Nose to Tail Eating
by Fergus Henderson
important book crossed the pond recently, much to the delight
of chefs, foodies and armchair gastronomes. Originally published
in Britain as Nose to Tail Eating, Fergus Henderson's
book was reissued in the U.S. as The
Whole Beast: Nose to Tail Eating. Henderson, of
course, is the celebrated head chef and co-owner of St.
John, the Smithfield (London) restaurant that prepares and
serves the cuts of meat and parts of animals that generally
do not capture the attention (and palates) of Americans.
Such foods have been given the unseemly name "offal:"
duck hearts, lamb's brains, calf's heart, pig's trotter
and the like. Before you react, consider that "nose
to tail eating" has a much bigger meaning. And, frankly,
it's delicious if you are willing to take a fresh look at
an overlooked food category.
"If I’m ever sentenced to death,
I want Fergus Henderson to cook my last meal.
The Whole Beast: Nose to Tail Eating
is a cult classic from my favorite chef and
favorite restaurant in the world."
Bourdain, Kitchen Confidential
Henderson is not the type of person to set out to define
a genre or conduct a grand experiment. Rather, his focus
on offal stems from an unpretentious desire to cook what
he wants to cook, and serve great food unconstrained by
trendiness. St. John has been open almost ten years, and
it shows no signs of slowing down. Even with consistent
accolades and recognition from globetrotting, media-darling
chefs like Anthony Bourdain and Mario Batali, St. John's
success stems from the culinary integrity of Henderson and
his business partner, Trevor Gulliver. While it is a serious
restaurant, their objective is to serve great food that
might otherwise be ignored.
too, is the theme of The Whole Beast: Nose to Tail Eating.
It is 200 paperback pages, no photographs, and only a splash
of color on the cover. The handful of drawings dress things
up a bit, but this book is all about the food. If you enjoyed
Anthony Bourdain praising Henderson and St. John in Cook's
Tour, you love his introduction to The Whole Beast:
Bourdain considers this book "a historic document,"
but also tempers that lofty suggestion with the reality
that Henderson did not intend to make a statement, but to
remind us of "what is good about food, about the essential,
nearly forgotten elements of a great meal…a refutation
only of waste and disregard.
And that's exactly what you get, almost 150 recipes
that appreciate many things we might otherwise not eat.
definitive voice of The Whole Beast speaks mostly
about dishes like a nice snack of Duck Hearts on Toast "for
the cook who has just prepared five ducks." Think
about this: you sauté some duck hearts in a very
hot pan with butter and then splash with balsamic vinegar
and chicken stock. After they sit for a few minutes and
render luxuriant liquor, put them on toast, sauce and eat.
Try this and you'll be converted. If you like pork,
what could possibly be wrong about Crispy Pig's Tails?
Pig tails are the embodiment of the best things about pork,
and here Henderson braises them in the oven for several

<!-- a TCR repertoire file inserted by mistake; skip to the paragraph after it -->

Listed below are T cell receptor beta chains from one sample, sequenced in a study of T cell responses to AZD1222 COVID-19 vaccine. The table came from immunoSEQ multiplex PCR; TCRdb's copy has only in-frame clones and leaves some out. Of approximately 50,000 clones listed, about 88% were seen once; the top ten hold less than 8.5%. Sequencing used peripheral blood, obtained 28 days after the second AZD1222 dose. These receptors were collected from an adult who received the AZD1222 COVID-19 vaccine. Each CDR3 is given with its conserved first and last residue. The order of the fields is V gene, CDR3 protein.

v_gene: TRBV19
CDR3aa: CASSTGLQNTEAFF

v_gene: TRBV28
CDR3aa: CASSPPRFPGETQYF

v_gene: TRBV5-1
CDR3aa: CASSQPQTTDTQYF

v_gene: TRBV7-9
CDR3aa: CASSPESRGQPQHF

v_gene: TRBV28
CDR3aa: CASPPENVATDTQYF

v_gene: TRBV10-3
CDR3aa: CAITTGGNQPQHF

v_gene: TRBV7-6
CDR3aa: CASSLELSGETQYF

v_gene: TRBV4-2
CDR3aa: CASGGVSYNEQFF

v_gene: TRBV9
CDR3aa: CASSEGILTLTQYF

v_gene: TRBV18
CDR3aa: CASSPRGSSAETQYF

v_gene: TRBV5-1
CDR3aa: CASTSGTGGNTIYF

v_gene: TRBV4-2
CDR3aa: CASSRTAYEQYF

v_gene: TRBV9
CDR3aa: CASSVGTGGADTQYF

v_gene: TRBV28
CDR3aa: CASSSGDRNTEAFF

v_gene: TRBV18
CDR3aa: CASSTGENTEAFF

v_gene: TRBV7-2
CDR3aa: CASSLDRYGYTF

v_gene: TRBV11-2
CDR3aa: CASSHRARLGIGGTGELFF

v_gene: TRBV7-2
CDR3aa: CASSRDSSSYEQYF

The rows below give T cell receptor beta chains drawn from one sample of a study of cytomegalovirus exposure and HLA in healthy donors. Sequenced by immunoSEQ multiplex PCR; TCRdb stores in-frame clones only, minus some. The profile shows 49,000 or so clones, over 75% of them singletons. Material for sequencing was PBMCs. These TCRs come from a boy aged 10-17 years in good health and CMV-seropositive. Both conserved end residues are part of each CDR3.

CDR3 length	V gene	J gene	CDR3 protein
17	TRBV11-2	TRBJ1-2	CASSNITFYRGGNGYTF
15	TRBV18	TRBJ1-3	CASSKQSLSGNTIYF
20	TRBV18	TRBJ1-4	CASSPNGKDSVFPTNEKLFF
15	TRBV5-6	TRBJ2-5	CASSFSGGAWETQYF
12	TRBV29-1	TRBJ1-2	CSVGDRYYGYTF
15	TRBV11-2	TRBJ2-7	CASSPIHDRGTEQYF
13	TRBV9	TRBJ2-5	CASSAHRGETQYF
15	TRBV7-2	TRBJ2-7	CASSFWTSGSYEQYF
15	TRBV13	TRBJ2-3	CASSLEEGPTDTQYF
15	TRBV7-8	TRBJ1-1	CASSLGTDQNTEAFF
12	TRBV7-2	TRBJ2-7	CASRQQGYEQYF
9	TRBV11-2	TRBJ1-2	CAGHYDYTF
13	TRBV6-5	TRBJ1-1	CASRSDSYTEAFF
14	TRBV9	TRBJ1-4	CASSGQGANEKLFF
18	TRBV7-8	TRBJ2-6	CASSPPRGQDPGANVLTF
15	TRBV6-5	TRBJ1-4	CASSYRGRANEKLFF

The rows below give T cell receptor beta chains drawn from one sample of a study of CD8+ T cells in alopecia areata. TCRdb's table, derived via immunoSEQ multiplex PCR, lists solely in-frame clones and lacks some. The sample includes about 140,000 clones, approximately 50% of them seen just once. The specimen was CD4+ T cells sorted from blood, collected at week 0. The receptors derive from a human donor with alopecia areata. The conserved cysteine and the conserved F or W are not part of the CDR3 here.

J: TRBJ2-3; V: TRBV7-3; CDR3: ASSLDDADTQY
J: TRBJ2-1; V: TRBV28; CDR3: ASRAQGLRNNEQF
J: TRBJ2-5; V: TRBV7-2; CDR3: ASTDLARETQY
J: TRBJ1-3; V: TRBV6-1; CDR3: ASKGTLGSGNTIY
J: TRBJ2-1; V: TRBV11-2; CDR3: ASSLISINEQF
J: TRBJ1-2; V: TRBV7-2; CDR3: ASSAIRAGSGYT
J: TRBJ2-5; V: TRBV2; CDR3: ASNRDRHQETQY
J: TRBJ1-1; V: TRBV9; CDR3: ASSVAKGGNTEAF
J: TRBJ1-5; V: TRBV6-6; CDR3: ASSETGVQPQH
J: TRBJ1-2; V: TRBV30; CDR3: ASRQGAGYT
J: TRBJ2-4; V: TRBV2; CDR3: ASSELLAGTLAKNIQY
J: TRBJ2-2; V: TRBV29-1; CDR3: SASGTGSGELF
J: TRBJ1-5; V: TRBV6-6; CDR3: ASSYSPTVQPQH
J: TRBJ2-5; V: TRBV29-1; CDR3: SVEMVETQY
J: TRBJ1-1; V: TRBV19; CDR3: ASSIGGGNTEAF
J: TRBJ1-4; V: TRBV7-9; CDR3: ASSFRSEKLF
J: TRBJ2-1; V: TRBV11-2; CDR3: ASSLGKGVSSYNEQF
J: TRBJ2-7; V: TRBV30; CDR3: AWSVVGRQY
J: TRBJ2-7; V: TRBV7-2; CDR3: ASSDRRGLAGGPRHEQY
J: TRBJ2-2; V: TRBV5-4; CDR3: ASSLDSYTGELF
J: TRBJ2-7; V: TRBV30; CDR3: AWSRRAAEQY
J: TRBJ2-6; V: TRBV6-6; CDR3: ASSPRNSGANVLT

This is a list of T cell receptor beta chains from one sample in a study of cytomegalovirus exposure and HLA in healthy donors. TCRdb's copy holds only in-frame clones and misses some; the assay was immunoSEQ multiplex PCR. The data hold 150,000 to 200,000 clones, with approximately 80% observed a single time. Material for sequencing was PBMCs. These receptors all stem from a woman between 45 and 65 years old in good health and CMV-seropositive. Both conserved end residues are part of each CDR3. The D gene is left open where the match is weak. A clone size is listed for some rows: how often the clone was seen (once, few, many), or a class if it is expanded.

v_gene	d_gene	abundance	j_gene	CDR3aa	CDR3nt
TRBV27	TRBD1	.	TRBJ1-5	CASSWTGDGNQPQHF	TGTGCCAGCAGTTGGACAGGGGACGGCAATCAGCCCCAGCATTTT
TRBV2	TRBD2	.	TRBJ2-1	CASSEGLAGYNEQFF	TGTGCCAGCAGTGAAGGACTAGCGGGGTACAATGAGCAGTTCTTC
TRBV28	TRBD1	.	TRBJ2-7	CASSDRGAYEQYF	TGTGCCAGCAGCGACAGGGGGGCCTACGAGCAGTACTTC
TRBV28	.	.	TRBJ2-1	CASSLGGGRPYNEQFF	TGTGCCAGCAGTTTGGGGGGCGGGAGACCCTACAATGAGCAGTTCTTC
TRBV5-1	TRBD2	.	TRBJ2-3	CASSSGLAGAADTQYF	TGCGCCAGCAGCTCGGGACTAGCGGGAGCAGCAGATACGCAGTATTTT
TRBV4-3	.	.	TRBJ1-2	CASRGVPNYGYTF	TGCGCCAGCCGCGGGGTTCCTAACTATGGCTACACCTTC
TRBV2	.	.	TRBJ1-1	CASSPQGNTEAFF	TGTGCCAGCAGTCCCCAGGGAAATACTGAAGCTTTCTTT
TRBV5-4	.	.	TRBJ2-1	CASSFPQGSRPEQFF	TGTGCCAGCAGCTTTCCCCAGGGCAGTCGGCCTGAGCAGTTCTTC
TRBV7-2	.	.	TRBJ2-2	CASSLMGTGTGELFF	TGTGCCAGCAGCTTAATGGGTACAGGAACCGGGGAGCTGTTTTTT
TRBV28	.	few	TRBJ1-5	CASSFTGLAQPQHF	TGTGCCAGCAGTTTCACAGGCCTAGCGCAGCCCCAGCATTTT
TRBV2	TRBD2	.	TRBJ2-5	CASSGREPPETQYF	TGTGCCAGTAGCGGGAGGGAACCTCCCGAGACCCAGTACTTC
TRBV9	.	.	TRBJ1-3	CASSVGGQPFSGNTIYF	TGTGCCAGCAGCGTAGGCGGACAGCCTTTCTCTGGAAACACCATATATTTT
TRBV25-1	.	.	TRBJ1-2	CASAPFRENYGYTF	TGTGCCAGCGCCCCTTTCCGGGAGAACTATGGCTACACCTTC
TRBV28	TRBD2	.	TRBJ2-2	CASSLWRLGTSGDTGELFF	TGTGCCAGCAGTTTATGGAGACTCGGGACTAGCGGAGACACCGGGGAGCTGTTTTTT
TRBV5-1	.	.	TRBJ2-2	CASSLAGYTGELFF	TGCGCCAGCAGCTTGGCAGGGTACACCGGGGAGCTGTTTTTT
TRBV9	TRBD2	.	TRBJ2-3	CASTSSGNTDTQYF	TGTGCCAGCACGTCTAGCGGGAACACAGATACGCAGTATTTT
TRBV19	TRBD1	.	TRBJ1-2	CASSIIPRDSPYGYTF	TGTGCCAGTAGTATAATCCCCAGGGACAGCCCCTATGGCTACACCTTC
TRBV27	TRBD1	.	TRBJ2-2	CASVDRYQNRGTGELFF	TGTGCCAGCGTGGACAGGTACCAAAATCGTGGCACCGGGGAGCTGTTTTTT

hours, then breads, pan fries and roasts them before serving.
You will adore gnawing on these delicacies.
the soups (Chicken Broth and Wild Garlic, or Leek, Potato
and Oyster Soup) are great, and the salads (Grilled Jerusalem
Artichoke, Red Onion, and Olives, or Mussels, Cucumber and
Dill) are worthwhile, but, again, set some time aside to
try things you never considered. There's plenty. Splurge
on Rolled Pig's Spleen. With a texture similar to
liver, it is rolled with smoked bacon, oven braised in stock
and eaten cold; sliced and served with red onions and cornichons.
Stop to think how good this could be.
includes four recipes for lamb's brains which are
currently banned in England, ready for when they are "freed
from (their) sentence." He says they are "delicious,
creamy, and rich." So why not eat them…cold
on toast, in a terrine, deep-fried, or fried with endive
not possible to fairly cover The Whole Beast in
a review. The foods are diverse, interesting and groundbreaking
for most people. Listen to a sampling of what's included:
a lovely prune-studded Duck Neck Terrine; meat dishes like
Boiled Ox Tongue, Deviled Kidneys of lamb, and Kid and Fennel;
bird and game recipes for Confit of Rabbit Leg in Broth,
Duck Legs and Carrot, and Roast Quail; and fish like Salt
Cod and Beans, Smoked Eel, Bacon and Mashed Potatoes, and
Soft Roes on Toast.
of Henderson's vegetables are standouts, even in the
company of such bold main dishes. Green Beans, Shallots,
Garlic and Anchovies go great with lamb, while Baked Celeriac
and Eggs is a perfect cold-weather meal by itself. He includes
sauces and relishes, including St. John Chutney— which
is the only one you'll ever need. And after all of
this, there's room for desserts like Treacle Tart
and Chocolate Ice Cream.
we won't spoil the surprise. There's a lot more to this
book. Buy it. Use it. While some ingredients will be elusive,
the recipes are well written and easy to follow. If St.
John's Roast Bone Marrow and Parsley Salad is Bourdain's
choice for a "Death Row Meal," if Fergus Henderson
has captured the palates of Boulud and Batali, there's something
here to get excited about.
by Kevin Schoeler